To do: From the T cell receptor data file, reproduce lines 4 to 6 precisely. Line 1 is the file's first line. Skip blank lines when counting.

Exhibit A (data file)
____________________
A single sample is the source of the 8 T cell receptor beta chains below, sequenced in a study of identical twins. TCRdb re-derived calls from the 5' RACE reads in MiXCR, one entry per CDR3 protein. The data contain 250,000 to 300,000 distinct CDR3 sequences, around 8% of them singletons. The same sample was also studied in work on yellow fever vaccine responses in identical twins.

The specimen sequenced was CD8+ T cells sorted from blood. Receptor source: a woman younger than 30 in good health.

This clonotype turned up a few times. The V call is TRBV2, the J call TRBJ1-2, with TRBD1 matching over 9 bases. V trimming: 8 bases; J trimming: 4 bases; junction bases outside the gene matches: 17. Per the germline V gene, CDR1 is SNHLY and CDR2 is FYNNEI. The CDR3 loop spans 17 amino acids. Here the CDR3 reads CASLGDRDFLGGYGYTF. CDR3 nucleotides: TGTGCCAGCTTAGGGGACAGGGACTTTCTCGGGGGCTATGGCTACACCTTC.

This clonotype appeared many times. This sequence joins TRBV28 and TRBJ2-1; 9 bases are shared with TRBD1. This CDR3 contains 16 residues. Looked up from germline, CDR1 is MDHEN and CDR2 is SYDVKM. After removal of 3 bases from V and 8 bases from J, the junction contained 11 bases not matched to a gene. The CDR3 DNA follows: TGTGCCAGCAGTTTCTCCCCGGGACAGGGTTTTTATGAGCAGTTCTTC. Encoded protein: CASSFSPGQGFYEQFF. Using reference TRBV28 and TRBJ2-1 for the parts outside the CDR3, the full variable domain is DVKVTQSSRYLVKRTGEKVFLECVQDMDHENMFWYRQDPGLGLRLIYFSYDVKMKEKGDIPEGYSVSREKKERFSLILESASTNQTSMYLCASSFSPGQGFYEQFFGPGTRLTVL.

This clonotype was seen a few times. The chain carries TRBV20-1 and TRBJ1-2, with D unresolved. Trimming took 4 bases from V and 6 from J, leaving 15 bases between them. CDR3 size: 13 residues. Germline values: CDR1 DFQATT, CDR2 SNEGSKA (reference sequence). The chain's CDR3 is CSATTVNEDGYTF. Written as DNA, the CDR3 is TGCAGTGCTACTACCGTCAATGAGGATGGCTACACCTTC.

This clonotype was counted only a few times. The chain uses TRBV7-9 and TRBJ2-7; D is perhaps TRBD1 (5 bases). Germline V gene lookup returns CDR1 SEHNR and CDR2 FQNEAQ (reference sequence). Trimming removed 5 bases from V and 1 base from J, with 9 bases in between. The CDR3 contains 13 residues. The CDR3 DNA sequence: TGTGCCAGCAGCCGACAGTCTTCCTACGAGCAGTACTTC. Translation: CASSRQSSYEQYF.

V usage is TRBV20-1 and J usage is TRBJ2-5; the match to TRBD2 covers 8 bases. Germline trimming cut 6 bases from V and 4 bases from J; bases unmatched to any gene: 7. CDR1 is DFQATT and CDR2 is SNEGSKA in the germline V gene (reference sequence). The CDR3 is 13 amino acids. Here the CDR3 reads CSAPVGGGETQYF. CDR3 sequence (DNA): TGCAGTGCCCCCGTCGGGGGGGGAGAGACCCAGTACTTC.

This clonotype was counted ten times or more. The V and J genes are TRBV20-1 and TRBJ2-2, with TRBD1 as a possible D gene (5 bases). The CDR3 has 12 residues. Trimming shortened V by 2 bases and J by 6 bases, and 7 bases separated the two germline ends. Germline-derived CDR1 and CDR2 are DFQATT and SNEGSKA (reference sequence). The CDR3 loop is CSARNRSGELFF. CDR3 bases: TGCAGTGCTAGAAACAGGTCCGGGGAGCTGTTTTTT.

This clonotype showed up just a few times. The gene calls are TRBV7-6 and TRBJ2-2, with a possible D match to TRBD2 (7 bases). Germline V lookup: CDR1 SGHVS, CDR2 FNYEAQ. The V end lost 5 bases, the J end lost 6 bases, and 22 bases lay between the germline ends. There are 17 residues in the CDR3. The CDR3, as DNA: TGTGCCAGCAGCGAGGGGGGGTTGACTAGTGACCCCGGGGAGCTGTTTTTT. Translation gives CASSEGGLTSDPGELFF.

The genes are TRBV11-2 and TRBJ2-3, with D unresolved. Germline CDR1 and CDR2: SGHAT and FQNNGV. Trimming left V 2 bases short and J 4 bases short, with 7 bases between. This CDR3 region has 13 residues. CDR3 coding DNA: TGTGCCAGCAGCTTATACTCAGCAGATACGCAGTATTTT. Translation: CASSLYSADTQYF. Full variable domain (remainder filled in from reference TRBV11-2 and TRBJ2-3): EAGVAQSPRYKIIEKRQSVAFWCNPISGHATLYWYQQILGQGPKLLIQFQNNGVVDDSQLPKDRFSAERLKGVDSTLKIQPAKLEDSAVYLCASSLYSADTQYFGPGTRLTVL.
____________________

This clonotype appeared many times. This sequence joins TRBV28 and TRBJ2-1; 9 bases are shared with TRBD1. This CDR3 contains 16 residues. Looked up from germline, CDR1 is MDHEN and CDR2 is SYDVKM. After removal of 3 bases from V and 8 bases from J, the junction contained 11 bases not matched to a gene. The CDR3 DNA follows: TGTGCCAGCAGTTTCTCCCCGGGACAGGGTTTTTATGAGCAGTTCTTC. Encoded protein: CASSFSPGQGFYEQFF. Using reference TRBV28 and TRBJ2-1 for the parts outside the CDR3, the full variable domain is DVKVTQSSRYLVKRTGEKVFLECVQDMDHENMFWYRQDPGLGLRLIYFSYDVKMKEKGDIPEGYSVSREKKERFSLILESASTNQTSMYLCASSFSPGQGFYEQFFGPGTRLTVL.

This clonotype was seen a few times. The chain carries TRBV20-1 and TRBJ1-2, with D unresolved. Trimming took 4 bases from V and 6 from J, leaving 15 bases between them. CDR3 size: 13 residues. Germline values: CDR1 DFQATT, CDR2 SNEGSKA (reference sequence). The chain's CDR3 is CSATTVNEDGYTF. Written as DNA, the CDR3 is TGCAGTGCTACTACCGTCAATGAGGATGGCTACACCTTC.

This clonotype was counted only a few times. The chain uses TRBV7-9 and TRBJ2-7; D is perhaps TRBD1 (5 bases). Germline V gene lookup returns CDR1 SEHNR and CDR2 FQNEAQ (reference sequence). Trimming removed 5 bases from V and 1 base from J, with 9 bases in between. The CDR3 contains 13 residues. The CDR3 DNA sequence: TGTGCCAGCAGCCGACAGTCTTCCTACGAGCAGTACTTC. Translation: CASSRQSSYEQYF.